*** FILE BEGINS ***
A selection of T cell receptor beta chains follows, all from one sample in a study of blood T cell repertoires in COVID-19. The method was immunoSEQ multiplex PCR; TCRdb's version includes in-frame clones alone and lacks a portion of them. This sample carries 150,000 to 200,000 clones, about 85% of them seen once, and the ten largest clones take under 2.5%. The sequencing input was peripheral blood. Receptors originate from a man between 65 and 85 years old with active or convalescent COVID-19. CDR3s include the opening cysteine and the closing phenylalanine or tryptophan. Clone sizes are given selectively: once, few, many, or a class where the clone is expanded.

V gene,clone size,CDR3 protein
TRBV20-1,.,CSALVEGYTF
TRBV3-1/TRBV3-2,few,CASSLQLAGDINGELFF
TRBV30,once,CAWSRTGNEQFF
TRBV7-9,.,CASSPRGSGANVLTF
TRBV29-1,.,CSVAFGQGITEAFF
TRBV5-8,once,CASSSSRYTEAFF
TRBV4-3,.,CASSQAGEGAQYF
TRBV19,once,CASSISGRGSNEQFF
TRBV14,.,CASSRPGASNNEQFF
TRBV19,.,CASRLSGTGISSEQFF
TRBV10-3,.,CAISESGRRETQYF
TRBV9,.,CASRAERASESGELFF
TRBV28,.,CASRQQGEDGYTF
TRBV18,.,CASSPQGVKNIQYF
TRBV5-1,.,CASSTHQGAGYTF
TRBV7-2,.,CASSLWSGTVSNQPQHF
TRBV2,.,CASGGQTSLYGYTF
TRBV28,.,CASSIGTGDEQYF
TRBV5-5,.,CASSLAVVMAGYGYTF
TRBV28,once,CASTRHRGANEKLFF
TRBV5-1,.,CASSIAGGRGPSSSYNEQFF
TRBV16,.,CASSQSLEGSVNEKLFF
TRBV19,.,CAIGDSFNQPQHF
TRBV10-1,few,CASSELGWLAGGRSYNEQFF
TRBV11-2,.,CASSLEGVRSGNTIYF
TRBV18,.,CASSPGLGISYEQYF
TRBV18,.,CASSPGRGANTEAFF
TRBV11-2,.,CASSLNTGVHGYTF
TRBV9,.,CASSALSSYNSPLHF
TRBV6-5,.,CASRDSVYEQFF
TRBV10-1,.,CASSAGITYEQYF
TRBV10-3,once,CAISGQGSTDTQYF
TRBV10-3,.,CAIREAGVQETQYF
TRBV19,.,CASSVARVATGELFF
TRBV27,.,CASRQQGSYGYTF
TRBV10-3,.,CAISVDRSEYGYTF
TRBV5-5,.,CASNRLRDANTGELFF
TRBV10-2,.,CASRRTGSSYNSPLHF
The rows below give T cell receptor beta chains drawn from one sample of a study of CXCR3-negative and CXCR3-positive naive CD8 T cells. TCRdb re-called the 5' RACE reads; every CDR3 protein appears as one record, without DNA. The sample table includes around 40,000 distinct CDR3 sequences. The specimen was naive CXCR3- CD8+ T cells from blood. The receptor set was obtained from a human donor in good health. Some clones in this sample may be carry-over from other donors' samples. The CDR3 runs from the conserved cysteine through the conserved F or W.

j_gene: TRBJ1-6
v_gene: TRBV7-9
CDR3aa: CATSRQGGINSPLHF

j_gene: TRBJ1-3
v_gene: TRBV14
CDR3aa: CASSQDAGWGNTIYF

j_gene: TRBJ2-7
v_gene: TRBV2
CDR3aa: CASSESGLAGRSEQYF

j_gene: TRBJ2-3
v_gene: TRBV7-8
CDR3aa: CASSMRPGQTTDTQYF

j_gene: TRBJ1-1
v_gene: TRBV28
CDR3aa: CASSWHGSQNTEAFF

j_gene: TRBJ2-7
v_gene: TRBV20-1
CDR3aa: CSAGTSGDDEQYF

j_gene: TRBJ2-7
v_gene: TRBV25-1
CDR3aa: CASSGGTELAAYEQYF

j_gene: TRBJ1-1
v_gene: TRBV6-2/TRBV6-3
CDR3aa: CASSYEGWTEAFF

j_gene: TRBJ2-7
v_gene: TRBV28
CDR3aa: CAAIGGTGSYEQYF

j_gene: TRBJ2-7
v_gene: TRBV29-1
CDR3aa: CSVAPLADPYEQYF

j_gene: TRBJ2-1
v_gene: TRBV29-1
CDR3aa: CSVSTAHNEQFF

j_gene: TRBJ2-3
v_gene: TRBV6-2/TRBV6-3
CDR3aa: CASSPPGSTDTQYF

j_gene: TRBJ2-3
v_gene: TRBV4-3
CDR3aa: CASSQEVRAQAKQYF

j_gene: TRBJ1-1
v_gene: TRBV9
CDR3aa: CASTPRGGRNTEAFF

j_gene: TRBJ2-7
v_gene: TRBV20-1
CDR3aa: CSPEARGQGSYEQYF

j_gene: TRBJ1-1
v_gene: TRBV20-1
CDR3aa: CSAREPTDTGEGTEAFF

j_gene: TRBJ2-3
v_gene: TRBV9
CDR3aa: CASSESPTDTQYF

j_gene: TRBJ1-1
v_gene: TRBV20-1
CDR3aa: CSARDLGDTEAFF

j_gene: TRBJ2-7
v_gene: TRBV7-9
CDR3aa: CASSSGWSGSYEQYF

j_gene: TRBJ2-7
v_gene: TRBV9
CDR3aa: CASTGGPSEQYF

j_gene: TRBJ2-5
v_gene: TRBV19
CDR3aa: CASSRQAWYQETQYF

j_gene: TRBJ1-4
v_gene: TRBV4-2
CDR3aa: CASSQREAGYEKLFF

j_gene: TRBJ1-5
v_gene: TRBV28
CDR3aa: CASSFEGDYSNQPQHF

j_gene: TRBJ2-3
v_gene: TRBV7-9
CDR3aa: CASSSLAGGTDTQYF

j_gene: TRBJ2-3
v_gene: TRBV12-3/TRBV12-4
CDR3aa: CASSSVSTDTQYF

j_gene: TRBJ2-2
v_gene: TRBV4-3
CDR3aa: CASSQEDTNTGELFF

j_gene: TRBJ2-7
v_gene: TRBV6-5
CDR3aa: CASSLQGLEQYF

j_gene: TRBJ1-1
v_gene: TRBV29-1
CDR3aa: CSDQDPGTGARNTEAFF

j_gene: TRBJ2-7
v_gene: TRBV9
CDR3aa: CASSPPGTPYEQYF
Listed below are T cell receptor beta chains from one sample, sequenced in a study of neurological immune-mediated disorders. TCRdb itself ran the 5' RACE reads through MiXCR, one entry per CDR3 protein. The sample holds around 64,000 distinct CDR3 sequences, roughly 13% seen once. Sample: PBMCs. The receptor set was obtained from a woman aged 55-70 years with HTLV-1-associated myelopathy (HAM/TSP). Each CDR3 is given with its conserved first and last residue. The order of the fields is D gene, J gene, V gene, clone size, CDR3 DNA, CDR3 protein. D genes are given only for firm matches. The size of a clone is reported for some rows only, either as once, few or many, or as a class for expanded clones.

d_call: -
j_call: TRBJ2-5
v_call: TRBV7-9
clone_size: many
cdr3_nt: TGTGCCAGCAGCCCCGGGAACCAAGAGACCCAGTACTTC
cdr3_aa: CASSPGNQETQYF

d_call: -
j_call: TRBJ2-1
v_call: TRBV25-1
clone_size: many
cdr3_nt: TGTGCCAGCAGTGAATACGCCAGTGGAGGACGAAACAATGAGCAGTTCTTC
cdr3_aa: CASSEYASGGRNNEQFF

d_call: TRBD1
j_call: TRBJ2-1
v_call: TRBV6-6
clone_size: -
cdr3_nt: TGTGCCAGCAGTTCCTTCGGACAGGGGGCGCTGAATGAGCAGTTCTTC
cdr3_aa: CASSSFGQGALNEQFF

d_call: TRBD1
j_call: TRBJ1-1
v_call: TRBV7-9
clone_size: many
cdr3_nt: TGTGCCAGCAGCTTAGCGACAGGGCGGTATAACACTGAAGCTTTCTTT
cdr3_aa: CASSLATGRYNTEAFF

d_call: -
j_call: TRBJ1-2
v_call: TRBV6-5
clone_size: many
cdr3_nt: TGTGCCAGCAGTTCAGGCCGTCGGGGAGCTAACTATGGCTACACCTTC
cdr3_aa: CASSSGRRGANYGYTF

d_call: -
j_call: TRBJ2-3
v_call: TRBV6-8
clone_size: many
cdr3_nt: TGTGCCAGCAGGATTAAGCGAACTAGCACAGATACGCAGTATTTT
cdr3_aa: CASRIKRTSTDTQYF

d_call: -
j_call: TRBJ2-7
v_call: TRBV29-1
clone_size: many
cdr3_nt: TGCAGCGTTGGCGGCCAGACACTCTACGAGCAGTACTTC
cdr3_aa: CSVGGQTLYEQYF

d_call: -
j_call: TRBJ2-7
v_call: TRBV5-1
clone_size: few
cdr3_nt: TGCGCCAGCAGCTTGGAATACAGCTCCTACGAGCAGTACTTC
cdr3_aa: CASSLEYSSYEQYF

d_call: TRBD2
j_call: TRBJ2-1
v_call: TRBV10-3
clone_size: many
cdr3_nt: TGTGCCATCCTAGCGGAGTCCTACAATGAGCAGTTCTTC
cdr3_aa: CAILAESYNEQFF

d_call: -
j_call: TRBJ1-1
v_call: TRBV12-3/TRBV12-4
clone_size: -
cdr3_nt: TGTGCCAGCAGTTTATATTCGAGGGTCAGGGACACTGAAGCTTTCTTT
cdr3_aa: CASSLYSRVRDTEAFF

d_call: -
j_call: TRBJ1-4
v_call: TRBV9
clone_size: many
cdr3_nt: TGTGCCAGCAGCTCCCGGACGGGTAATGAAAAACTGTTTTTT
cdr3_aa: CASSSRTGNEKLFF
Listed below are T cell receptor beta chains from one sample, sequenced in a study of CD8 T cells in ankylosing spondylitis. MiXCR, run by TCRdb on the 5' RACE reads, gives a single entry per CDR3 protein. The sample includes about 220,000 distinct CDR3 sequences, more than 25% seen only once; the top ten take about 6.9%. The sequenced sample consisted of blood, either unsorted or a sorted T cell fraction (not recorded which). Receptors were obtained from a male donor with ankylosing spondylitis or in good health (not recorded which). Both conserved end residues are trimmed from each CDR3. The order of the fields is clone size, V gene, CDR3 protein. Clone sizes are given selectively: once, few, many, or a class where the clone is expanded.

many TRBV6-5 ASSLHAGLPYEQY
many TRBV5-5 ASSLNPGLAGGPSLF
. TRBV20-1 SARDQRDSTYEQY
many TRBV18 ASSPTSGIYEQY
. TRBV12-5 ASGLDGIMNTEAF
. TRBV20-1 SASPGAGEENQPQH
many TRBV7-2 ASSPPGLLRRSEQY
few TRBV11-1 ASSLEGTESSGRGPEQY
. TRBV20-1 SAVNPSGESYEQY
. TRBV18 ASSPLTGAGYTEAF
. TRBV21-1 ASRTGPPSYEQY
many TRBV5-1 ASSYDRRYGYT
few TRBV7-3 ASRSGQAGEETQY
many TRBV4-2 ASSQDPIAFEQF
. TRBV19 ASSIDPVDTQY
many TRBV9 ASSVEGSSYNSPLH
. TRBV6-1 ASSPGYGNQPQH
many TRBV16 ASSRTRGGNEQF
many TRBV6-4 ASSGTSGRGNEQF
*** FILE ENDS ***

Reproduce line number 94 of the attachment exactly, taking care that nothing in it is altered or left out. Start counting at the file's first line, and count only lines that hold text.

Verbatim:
v_gene: TRBV20-1